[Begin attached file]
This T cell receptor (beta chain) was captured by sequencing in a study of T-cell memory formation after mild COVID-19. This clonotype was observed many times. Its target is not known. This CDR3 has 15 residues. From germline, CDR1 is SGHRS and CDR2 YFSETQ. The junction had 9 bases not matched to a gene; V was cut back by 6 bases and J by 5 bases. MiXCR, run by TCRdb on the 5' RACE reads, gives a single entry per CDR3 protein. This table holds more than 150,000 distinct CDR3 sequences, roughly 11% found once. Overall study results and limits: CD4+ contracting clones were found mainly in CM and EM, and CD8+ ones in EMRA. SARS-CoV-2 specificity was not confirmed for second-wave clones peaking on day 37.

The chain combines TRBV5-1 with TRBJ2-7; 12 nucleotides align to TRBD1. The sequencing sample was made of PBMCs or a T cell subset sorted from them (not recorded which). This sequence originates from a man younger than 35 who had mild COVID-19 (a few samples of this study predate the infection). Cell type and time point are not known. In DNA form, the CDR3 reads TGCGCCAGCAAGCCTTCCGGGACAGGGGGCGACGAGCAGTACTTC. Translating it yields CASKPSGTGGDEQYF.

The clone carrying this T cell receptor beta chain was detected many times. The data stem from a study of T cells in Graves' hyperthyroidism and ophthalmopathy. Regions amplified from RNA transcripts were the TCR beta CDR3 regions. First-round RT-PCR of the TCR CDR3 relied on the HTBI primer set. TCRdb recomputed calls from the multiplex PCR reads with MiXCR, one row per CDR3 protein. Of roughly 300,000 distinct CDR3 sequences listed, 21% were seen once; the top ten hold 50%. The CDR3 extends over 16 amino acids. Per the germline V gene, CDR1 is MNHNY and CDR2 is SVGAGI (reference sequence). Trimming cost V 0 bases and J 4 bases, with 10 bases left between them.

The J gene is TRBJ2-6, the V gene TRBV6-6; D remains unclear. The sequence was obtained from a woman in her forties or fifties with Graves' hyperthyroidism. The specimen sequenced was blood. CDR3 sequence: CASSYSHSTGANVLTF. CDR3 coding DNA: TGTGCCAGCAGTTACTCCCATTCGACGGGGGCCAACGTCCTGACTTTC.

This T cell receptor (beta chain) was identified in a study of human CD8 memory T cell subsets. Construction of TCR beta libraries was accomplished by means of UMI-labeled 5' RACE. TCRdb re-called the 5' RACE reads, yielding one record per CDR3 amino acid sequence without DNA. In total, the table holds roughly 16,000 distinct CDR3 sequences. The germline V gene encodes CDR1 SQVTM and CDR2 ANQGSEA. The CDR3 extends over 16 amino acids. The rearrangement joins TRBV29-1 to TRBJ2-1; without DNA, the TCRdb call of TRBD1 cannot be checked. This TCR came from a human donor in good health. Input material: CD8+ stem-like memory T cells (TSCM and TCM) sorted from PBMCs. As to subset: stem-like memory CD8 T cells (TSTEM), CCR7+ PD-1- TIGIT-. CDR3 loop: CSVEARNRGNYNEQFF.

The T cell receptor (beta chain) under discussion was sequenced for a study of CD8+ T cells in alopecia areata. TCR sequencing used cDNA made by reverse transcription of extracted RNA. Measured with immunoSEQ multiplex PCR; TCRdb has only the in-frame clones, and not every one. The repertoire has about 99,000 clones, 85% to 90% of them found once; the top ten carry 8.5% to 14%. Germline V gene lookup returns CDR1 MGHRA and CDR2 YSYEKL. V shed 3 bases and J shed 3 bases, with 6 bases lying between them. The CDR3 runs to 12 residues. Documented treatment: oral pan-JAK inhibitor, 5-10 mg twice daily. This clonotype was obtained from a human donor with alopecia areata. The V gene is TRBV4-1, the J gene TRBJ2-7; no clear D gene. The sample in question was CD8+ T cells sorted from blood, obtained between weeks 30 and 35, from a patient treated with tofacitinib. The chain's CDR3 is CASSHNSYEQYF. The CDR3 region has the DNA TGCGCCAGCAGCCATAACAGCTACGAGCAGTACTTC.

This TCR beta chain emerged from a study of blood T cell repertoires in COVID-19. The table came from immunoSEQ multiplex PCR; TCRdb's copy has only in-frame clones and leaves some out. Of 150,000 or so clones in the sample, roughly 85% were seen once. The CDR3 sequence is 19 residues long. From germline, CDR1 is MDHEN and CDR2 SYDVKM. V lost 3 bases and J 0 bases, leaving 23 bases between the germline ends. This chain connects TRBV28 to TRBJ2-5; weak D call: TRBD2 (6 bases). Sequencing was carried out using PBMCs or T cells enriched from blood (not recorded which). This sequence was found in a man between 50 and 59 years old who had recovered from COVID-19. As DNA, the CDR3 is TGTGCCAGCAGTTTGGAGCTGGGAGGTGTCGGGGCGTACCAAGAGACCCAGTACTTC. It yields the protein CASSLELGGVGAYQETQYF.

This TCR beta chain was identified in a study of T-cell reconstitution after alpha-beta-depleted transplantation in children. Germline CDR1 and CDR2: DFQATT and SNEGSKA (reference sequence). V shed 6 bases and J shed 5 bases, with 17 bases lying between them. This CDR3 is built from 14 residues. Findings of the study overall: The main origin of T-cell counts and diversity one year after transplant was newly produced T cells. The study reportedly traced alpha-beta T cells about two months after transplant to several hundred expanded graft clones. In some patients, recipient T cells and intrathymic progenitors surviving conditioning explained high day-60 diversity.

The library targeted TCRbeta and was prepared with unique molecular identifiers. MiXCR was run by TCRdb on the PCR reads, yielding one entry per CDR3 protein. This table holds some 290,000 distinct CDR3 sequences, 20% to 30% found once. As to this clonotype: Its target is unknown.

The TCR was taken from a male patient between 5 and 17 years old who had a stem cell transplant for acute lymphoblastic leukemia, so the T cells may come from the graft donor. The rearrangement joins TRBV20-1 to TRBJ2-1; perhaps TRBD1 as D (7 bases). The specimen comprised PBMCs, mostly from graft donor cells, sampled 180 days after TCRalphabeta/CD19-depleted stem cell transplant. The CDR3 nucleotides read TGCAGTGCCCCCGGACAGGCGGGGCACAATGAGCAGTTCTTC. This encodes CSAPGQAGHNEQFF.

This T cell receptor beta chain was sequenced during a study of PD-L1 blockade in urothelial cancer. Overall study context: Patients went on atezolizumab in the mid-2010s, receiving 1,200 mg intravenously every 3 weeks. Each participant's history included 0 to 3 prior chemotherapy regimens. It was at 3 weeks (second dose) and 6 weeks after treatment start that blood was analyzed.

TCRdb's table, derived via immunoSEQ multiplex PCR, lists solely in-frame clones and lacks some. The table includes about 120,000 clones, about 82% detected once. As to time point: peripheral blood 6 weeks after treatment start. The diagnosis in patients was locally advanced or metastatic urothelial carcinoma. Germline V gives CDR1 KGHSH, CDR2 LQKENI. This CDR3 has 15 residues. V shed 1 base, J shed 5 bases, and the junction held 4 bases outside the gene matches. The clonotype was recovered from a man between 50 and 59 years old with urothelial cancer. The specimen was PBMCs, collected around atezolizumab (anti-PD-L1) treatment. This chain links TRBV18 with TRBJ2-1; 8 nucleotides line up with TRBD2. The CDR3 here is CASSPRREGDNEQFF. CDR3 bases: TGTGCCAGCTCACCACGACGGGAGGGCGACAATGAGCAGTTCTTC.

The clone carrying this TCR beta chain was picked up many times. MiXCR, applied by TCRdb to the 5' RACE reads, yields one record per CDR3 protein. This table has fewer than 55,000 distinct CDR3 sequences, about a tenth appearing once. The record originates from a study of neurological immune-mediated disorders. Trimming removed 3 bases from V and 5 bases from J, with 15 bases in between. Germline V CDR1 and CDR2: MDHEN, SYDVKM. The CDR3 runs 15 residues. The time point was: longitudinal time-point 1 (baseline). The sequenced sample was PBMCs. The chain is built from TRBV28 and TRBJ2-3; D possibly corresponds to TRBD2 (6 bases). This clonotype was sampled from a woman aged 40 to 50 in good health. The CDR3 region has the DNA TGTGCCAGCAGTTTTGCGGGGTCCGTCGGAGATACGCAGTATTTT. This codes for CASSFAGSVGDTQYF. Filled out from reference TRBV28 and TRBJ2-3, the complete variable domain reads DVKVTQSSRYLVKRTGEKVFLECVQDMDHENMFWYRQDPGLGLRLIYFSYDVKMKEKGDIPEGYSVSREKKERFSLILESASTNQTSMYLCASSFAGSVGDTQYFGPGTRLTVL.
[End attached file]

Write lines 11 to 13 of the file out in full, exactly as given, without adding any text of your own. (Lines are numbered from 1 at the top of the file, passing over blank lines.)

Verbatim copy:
This T cell receptor beta chain was sequenced during a study of PD-L1 blockade in urothelial cancer. Overall study context: Patients went on atezolizumab in the mid-2010s, receiving 1,200 mg intravenously every 3 weeks. Each participant's history included 0 to 3 prior chemotherapy regimens. It was at 3 weeks (second dose) and 6 weeks after treatment start that blood was analyzed.

TCRdb's table, derived via immunoSEQ multiplex PCR, lists solely in-frame clones and lacks some. The table includes about 120,000 clones, about 82% detected once. As to time point: peripheral blood 6 weeks after treatment start. The diagnosis in patients was locally advanced or metastatic urothelial carcinoma. Germline V gives CDR1 KGHSH, CDR2 LQKENI. This CDR3 has 15 residues. V shed 1 base, J shed 5 bases, and the junction held 4 bases outside the gene matches. The clonotype was recovered from a man between 50 and 59 years old with urothelial cancer. The specimen was PBMCs, collected around atezolizumab (anti-PD-L1) treatment. This chain links TRBV18 with TRBJ2-1; 8 nucleotides line up with TRBD2. The CDR3 here is CASSPRREGDNEQFF. CDR3 bases: TGTGCCAGCTCACCACGACGGGAGGGCGACAATGAGCAGTTCTTC.

The clone carrying this TCR beta chain was picked up many times. MiXCR, applied by TCRdb to the 5' RACE reads, yields one record per CDR3 protein. This table has fewer than 55,000 distinct CDR3 sequences, about a tenth appearing once. The record originates from a study of neurological immune-mediated disorders. Trimming removed 3 bases from V and 5 bases from J, with 15 bases in between. Germline V CDR1 and CDR2: MDHEN, SYDVKM. The CDR3 runs 15 residues. The time point was: longitudinal time-point 1 (baseline). The sequenced sample was PBMCs. The chain is built from TRBV28 and TRBJ2-3; D possibly corresponds to TRBD2 (6 bases). This clonotype was sampled from a woman aged 40 to 50 in good health. The CDR3 region has the DNA TGTGCCAGCAGTTTTGCGGGGTCCGTCGGAGATACGCAGTATTTT. This codes for CASSFAGSVGDTQYF. Filled out from reference TRBV28 and TRBJ2-3, the complete variable domain reads DVKVTQSSRYLVKRTGEKVFLECVQDMDHENMFWYRQDPGLGLRLIYFSYDVKMKEKGDIPEGYSVSREKKERFSLILESASTNQTSMYLCASSFAGSVGDTQYFGPGTRLTVL.